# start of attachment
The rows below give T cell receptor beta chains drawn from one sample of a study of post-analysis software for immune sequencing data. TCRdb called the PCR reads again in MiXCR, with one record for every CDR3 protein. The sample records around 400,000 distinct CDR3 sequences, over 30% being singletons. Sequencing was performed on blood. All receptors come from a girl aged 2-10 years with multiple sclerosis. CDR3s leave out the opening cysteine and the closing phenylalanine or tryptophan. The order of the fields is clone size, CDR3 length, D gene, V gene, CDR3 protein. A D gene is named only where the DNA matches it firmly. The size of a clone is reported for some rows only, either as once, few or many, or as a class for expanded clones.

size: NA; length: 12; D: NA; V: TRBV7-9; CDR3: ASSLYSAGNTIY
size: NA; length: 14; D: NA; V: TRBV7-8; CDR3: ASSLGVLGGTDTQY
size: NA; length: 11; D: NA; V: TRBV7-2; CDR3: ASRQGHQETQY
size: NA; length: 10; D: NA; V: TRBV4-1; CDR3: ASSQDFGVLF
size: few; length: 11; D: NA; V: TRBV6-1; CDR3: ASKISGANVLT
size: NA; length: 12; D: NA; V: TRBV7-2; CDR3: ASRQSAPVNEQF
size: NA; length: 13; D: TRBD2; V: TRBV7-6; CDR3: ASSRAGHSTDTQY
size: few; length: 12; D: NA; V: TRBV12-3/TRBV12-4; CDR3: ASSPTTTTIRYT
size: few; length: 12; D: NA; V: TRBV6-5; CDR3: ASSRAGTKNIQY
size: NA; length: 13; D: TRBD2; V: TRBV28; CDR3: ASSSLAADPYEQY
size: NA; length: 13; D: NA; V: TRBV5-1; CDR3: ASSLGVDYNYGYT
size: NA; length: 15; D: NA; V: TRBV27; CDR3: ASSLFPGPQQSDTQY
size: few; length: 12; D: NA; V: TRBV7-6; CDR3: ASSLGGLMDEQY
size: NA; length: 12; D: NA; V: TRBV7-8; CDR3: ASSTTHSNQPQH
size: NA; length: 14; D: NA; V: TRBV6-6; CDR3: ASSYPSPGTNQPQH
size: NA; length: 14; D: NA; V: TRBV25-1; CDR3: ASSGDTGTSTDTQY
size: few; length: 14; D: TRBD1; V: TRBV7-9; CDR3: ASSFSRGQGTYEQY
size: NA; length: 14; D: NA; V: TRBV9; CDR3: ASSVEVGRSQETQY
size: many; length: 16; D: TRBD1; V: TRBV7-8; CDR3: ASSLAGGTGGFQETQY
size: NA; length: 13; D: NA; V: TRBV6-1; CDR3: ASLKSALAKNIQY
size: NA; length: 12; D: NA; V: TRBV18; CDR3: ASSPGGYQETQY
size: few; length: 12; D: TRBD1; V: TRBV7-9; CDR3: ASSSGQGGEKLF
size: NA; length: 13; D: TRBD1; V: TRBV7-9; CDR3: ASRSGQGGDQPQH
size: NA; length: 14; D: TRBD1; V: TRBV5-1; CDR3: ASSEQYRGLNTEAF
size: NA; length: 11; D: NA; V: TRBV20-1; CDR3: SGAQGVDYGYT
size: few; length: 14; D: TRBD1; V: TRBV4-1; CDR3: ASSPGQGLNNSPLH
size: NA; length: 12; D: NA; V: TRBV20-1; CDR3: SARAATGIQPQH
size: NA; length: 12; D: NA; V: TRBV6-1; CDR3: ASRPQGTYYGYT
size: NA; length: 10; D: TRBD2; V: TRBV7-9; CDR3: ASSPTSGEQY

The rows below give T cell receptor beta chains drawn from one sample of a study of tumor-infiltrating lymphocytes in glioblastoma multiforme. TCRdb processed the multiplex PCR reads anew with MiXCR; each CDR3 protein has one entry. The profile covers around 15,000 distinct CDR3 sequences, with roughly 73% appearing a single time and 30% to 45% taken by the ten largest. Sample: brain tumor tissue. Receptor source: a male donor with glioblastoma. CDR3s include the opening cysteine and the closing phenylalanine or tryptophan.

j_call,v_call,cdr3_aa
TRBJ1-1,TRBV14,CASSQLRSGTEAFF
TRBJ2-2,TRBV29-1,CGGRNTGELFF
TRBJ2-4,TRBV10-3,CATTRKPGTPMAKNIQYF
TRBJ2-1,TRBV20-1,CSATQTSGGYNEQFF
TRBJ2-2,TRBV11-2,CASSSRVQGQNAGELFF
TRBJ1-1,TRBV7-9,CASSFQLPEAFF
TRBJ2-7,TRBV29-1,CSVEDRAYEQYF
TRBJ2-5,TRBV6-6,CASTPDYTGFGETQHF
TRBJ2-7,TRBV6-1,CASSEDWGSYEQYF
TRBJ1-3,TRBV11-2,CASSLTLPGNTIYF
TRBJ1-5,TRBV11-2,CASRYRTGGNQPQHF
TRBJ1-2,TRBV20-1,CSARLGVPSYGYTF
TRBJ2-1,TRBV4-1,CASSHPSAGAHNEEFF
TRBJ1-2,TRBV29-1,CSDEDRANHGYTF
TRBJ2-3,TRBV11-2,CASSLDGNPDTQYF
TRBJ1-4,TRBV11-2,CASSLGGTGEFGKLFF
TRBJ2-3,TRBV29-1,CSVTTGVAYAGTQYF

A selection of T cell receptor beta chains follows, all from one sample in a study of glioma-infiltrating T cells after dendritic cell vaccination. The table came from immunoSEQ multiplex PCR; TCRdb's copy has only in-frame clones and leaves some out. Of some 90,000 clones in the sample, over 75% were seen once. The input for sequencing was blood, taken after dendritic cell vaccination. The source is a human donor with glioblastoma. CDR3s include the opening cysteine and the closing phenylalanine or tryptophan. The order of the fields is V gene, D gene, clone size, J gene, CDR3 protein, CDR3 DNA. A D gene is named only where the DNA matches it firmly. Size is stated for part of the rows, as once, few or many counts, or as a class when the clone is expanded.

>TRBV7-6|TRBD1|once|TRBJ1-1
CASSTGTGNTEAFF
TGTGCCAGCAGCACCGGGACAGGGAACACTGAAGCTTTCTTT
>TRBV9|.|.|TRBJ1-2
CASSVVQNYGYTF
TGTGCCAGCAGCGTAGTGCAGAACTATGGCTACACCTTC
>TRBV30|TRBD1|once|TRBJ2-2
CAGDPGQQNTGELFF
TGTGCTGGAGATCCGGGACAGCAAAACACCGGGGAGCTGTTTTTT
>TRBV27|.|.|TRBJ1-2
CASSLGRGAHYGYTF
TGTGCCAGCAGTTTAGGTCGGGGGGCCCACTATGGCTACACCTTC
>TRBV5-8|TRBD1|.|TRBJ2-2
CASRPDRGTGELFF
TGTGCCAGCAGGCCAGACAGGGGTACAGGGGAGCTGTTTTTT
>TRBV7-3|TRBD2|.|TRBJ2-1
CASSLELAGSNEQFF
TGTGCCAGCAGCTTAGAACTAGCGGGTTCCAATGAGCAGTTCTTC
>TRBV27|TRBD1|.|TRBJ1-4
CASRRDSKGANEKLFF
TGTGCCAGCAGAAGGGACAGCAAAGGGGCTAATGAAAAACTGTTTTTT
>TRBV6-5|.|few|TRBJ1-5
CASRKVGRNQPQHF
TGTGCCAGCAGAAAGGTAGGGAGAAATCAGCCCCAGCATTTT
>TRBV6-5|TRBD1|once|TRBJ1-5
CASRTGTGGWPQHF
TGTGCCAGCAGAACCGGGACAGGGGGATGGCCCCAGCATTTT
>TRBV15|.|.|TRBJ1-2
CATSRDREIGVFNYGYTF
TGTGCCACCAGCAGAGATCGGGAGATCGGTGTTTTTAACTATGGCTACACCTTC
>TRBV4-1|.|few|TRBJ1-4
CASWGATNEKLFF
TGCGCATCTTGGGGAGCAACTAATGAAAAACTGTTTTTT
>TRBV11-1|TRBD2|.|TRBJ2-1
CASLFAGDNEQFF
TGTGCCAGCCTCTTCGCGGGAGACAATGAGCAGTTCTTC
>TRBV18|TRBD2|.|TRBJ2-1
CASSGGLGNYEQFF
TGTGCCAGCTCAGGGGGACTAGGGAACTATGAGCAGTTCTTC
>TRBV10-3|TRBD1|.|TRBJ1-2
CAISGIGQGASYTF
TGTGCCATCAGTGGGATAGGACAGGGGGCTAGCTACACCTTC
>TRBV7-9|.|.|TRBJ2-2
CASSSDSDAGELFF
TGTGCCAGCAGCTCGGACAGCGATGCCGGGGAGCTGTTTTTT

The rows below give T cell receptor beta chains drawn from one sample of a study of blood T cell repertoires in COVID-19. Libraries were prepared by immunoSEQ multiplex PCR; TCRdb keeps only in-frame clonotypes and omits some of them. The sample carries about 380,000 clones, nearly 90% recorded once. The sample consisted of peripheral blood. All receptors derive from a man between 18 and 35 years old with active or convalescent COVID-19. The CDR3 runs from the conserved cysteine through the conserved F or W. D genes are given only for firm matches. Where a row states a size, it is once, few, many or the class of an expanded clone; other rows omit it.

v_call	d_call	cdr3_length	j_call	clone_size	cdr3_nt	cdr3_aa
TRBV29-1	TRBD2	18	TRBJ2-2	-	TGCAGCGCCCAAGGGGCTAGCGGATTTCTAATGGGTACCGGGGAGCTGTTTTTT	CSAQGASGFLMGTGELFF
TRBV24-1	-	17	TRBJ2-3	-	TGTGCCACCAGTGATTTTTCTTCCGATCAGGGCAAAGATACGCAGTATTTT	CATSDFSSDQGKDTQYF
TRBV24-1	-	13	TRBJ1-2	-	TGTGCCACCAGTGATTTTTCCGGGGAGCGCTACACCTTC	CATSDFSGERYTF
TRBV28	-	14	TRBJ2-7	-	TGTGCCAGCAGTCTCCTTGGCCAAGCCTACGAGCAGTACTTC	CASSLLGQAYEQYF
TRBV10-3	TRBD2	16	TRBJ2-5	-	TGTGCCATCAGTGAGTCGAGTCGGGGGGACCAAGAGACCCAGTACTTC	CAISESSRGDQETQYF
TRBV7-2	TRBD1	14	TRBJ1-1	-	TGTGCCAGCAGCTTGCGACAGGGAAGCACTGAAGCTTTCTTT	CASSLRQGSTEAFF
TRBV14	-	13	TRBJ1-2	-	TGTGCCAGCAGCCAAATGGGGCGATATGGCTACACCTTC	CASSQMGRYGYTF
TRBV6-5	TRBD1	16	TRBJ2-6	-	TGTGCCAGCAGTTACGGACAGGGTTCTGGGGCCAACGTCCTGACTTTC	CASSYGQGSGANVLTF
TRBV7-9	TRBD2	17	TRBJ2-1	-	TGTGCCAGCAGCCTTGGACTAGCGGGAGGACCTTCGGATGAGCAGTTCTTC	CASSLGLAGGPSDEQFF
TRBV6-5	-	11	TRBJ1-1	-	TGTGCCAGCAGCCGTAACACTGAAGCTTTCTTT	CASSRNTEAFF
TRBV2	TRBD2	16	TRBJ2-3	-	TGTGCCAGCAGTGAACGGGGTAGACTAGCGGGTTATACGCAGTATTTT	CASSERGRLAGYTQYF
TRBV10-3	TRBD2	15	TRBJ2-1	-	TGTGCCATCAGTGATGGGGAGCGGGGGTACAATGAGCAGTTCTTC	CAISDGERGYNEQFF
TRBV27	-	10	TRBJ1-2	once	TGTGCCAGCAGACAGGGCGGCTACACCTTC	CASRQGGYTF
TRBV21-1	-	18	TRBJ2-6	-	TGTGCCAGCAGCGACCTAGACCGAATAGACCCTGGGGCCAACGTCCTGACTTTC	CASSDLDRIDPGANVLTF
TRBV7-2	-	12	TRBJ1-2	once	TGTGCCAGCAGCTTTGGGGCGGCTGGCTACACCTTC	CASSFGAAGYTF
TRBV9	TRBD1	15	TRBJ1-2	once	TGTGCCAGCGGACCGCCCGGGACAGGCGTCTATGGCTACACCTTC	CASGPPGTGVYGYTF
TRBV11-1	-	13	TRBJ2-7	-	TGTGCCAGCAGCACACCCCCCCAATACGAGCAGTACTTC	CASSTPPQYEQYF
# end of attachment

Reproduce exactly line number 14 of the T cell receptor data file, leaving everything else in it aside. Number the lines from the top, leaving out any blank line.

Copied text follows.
size: few; length: 12; D: NA; V: TRBV7-6; CDR3: ASSLGGLMDEQY